On Saturday night, a car bomber and suicide bomber attacked police positions outside a football stadium in the heart of Istanbul at the end of a match. The blasts killed at least 44 people, with over 150 injured. This is the fourth mass-casualty attack this year in Istanbul alone, one among countless attacks on security forces and civilians in Turkey’s largest city, and the latest in a series of deadly attacks across the country.
The attack was claimed by Hawks of Kurdistan Freedom (TAK). TAK relaunched its attacks last year after several years of quiet with a mortar attack on Istanbul’s second largest airport, which killed a member of cleaning staff. Since then, the group has carried out two mass-casualty attacks in Ankara, a pipe bomb attack on the Istanbul metro and an attempted assassination by car bomb of the governor of Adana, among others.
The group claims its attacks are in response to Turkish military action in Turkey’s heavily Kurdish south east and killings of Kurdish civilians. Since the resumption of clashes last summer, hundreds of civilians have been killed in fighting in the country’s south east in particular, which Crisis Group has documented with an interactive map, and the toll continues to rise. TAK’s latest attack brings the death toll it has caused to well over 100, with many hundreds more injured. While TAK claims it does not directly target ‘the Turkish people’ but rather the ‘fascism’ of the Turkish state, and claims that it carries out its attacks with ‘great care’, many dozens of civilians are to be counted among its victims.
TAK describes itself as a splinter group of the Kurdistan Workers’ Party (PKK), which the Turkish military is currently fighting in the country’s south east. TAK reportedly split from the PKK in the early 2000s, with TAK supposedly seeing the PKK as not being sufficiently willing to use violence. The Turkish government however sees TAK and the PKK as the same organisation, with the PKK using the TAK moniker to distance itself from such attacks. Turkish armed forces are fighting Kurdish armed groups in both Turkey’s south east and now in northern Syria as well. The Turkish government considers all of these groups to be part of the same umbrella organisation, while the groups themselves claim otherwise.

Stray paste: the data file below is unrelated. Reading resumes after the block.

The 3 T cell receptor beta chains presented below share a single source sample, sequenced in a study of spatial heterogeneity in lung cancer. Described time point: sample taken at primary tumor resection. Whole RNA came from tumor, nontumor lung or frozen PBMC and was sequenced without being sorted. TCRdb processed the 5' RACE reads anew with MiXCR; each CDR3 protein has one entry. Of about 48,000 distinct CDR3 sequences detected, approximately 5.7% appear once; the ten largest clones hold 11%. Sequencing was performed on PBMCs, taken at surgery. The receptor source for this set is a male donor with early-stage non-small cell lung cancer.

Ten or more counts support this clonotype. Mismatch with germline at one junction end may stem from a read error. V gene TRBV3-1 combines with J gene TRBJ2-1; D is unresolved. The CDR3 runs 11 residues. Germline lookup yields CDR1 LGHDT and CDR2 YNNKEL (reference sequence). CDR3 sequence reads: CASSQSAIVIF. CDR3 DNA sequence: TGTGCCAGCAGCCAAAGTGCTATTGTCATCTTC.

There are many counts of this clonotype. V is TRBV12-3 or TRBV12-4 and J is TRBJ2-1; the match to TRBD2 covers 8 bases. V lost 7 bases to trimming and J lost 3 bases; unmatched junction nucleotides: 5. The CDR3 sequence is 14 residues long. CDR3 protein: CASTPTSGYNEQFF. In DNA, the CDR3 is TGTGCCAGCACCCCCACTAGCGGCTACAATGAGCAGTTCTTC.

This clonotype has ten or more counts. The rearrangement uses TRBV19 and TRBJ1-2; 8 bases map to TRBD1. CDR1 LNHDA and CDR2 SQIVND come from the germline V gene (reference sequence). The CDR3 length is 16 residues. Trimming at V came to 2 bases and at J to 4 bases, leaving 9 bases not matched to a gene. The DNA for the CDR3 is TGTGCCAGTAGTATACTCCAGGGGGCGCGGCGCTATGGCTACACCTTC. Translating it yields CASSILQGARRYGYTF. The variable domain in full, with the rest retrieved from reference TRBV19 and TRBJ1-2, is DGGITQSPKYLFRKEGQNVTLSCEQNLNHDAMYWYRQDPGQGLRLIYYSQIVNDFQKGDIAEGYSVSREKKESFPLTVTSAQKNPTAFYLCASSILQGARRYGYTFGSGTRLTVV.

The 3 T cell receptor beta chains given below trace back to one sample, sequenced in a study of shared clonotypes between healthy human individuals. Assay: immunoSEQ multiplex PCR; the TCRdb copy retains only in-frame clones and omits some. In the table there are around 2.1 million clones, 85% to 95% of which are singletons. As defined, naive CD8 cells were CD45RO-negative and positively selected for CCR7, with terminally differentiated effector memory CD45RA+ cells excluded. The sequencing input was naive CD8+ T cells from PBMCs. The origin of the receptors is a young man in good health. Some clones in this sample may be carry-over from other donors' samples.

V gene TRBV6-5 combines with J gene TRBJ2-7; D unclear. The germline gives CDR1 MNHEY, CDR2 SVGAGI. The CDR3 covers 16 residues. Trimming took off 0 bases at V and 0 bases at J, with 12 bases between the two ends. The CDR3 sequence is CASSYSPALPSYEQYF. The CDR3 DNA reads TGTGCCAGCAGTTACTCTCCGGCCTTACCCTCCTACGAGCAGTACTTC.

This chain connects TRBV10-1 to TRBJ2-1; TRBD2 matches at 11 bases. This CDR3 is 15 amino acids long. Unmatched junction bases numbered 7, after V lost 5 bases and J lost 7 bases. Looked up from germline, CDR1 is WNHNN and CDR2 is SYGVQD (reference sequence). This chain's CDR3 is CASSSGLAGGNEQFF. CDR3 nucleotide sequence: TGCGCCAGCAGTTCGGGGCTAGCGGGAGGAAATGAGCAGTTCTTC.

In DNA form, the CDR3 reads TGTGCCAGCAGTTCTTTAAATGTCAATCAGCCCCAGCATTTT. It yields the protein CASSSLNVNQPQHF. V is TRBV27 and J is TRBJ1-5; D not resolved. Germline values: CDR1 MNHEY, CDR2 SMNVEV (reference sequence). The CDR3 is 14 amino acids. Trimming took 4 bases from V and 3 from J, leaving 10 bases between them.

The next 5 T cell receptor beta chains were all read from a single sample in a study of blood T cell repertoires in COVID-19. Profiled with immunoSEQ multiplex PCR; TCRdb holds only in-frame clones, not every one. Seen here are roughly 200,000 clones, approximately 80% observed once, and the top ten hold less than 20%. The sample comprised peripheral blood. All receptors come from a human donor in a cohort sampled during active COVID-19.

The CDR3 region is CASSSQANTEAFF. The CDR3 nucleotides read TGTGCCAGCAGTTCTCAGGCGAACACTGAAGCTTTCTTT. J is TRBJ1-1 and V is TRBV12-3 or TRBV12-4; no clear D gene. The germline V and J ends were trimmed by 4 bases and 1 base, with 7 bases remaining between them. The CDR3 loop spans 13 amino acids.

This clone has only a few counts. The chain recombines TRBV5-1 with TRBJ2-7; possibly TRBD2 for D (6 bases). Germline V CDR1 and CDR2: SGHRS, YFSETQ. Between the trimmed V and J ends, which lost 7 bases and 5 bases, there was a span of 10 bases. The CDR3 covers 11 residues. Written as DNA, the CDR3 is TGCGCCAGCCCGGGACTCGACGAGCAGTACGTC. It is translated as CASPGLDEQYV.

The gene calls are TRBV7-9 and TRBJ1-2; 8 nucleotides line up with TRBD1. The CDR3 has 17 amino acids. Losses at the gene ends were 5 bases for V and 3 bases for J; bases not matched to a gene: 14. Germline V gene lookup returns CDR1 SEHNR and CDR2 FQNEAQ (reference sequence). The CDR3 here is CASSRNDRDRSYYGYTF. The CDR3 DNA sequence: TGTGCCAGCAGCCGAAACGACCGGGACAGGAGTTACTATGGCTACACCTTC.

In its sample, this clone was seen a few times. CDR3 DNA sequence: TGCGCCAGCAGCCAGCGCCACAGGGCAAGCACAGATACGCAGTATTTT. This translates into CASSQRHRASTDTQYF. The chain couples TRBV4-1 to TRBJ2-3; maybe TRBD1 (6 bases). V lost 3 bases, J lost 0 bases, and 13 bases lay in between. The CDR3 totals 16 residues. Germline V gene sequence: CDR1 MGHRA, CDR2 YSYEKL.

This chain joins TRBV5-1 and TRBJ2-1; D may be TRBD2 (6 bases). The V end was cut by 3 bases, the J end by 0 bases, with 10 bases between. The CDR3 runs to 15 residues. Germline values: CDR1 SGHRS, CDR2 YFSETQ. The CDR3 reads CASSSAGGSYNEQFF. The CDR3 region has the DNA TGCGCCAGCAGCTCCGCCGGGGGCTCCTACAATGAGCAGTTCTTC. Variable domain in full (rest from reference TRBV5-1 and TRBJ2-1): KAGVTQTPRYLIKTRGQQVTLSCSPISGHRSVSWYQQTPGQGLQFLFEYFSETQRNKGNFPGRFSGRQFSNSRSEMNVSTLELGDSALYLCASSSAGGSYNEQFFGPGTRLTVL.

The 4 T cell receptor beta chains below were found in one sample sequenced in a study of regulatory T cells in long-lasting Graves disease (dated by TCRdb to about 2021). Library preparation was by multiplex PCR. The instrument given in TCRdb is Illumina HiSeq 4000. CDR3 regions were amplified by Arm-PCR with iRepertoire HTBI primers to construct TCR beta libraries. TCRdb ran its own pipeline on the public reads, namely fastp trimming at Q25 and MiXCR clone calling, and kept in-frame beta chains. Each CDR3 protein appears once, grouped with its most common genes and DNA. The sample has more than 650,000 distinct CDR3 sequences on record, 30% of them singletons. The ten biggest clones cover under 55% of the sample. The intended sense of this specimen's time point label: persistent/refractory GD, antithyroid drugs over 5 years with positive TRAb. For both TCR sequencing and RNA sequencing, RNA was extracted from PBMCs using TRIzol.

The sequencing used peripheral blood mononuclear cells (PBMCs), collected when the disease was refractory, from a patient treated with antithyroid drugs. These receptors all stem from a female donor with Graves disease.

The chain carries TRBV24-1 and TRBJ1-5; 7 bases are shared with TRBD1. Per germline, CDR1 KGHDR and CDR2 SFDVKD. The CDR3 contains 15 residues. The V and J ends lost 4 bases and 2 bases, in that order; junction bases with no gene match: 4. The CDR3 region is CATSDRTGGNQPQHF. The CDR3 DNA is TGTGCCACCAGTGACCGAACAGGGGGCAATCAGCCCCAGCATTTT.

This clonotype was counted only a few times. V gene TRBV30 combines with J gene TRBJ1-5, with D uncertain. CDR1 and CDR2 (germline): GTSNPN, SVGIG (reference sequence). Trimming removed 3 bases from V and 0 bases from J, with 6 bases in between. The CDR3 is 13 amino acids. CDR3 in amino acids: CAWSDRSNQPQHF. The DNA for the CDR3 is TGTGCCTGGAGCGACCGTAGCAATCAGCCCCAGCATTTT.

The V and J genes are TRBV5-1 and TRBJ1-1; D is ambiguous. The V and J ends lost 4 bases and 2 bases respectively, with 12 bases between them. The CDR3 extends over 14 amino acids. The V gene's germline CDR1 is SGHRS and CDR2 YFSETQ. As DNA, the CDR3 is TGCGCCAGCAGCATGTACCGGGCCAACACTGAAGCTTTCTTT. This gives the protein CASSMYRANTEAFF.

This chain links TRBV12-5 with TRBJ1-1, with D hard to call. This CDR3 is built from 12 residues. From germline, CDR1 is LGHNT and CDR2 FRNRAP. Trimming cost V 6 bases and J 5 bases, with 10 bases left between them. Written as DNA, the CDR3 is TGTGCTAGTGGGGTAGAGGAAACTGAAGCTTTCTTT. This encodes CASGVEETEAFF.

On Monday, the Turkish government announced a day of national mourning. In Turkey, people have been sharing images of those killed in the attack, including fans of the popular team whose match had just finished at the time of the attack. Hundreds later marched to the scene of the attack to pay their respects. The ongoing conflict between the Turkish armed forces and Kurdish militant groups continues to claim lives. This latest attack will likely only decrease the chances of a peaceful resolution, hardening the Turkish government’s stance.
13 December 2016
Photo credit: Indigo Dergisi